ESTSS Special Interest Group “Developmental Trauma”

The term "developmental trauma" is often used to describe repeated, multiple and childhood-onset stressful events and their psychological consequences for the developmental trajectories of children and youth. These experiences are often associated with detrimental impacts in a range of life outcomes such as mental health, learning and social functioning. While the term “developmental trauma” has entered common usage in clinical practice, it remains highly contentious in academic circles and the overlaps and distinctions with related terms (e.g., Adverse Childhood Events, attachment disorders, complex PTSD, etc) is not always clear.


The ESTSS Developmental Trauma SIG aims to create a space to discuss and explore key issues such as definitions, measurements, and interventions. We will organise a series of online talks led by experts, early career researchers, and professionals to promote debate and exchange of ideas. We also aim to build and disseminate resources to inform evidence-based practice and highlight research opportunities. We look forward to meeting you at in-person ESTSS events.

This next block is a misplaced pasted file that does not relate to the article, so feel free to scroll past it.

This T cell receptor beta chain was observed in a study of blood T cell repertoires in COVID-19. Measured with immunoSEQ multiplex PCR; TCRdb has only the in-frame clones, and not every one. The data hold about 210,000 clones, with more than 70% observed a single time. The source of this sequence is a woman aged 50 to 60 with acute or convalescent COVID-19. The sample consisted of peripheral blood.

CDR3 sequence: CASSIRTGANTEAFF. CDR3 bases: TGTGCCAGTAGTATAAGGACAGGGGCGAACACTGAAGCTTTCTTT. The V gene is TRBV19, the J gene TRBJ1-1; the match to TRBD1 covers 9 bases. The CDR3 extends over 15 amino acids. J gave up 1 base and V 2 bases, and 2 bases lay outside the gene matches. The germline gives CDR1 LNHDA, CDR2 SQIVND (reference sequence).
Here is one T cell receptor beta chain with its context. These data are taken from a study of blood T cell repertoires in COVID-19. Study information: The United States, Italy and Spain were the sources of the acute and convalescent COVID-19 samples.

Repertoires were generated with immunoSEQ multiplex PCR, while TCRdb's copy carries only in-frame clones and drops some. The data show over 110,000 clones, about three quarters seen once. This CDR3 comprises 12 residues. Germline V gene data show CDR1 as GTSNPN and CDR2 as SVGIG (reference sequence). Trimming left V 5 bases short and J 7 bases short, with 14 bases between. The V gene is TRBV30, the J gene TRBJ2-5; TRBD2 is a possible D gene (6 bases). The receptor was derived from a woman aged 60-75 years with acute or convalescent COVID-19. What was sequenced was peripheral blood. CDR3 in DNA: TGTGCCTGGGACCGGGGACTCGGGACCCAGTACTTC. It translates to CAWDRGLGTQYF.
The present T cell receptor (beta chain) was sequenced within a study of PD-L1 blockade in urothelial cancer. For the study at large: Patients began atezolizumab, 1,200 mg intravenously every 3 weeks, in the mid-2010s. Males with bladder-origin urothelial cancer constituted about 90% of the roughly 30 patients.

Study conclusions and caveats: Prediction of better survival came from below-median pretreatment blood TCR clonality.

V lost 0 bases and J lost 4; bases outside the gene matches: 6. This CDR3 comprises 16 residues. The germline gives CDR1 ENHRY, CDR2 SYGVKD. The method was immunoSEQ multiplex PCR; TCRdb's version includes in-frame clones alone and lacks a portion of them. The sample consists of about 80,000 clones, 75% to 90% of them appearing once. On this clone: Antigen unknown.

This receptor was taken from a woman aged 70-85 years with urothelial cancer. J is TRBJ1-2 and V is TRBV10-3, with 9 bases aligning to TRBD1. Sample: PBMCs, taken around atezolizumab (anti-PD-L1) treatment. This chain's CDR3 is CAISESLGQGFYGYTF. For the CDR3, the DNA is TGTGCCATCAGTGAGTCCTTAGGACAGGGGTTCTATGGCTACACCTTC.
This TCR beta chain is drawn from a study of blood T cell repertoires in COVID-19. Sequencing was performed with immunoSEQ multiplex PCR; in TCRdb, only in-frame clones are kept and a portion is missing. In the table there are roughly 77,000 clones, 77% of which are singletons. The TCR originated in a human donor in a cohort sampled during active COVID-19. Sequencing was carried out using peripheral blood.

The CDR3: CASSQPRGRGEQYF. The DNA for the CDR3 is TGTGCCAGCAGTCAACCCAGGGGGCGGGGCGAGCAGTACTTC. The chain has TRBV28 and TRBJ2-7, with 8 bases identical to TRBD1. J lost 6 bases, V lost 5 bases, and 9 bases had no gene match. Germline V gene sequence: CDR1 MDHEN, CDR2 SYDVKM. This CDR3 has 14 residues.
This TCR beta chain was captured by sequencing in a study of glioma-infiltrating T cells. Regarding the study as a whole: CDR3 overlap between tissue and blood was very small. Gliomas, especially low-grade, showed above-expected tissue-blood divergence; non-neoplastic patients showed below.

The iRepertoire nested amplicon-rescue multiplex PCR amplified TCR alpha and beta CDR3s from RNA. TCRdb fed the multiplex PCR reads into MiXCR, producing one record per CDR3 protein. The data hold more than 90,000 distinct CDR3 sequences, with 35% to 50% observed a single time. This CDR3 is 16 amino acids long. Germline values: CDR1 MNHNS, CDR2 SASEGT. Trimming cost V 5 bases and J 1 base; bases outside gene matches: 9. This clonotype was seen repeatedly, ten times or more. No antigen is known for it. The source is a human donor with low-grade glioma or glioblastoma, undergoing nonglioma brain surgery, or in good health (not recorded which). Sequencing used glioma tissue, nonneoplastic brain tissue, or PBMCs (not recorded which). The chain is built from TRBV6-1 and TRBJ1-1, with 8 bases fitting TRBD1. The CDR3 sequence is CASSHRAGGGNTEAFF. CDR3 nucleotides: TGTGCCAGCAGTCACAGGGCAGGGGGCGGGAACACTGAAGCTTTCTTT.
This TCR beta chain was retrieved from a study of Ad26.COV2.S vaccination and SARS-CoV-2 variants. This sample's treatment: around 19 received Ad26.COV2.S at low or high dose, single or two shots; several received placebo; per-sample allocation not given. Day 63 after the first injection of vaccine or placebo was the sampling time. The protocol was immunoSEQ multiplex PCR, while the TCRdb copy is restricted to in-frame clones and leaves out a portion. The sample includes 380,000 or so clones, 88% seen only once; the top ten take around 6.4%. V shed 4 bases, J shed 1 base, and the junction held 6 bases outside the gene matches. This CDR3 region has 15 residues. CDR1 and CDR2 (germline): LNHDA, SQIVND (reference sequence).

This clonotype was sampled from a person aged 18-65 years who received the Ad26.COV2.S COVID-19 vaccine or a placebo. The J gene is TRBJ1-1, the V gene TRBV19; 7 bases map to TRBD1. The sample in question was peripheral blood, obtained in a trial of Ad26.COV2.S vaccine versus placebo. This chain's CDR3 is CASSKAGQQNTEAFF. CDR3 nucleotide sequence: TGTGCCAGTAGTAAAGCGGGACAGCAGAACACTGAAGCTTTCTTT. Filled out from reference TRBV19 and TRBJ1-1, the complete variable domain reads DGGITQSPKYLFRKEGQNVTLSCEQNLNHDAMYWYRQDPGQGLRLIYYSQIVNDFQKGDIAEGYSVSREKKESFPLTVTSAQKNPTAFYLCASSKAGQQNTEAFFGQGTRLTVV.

If you are interested, you can subscribe to the e-mail list of the ESTSS SIG Developmental Trauma by filling out this form.

For other information you can email to SIGs leaders: Asa Keer-Davis (  Patrícia Correia Santos ( and  Alex Lau-Zhu (


Webinar Series

The Developmental Trauma SIG is launching a series of webinars to connect interested professionals, clinical and academic, from across Europe to discuss issues related to developmental trauma. The format of these webinars will be a discussion between two professionals with different perspectives on developmental trauma, followed by a Q&A which audience members are encouraged to participate in.

Webinar 3 - Distinguishing developmental trauma from other conditions - Assessment and measurement

Wednesday 27th September – 17:00-18:00 CET



This webinar, followed by Q&A, will steer the conversation around distinguishing developmental trauma from other conditions, including neurodevelopment, the overlap of comorbidities, and differential diagnosis.

Speaker Bios: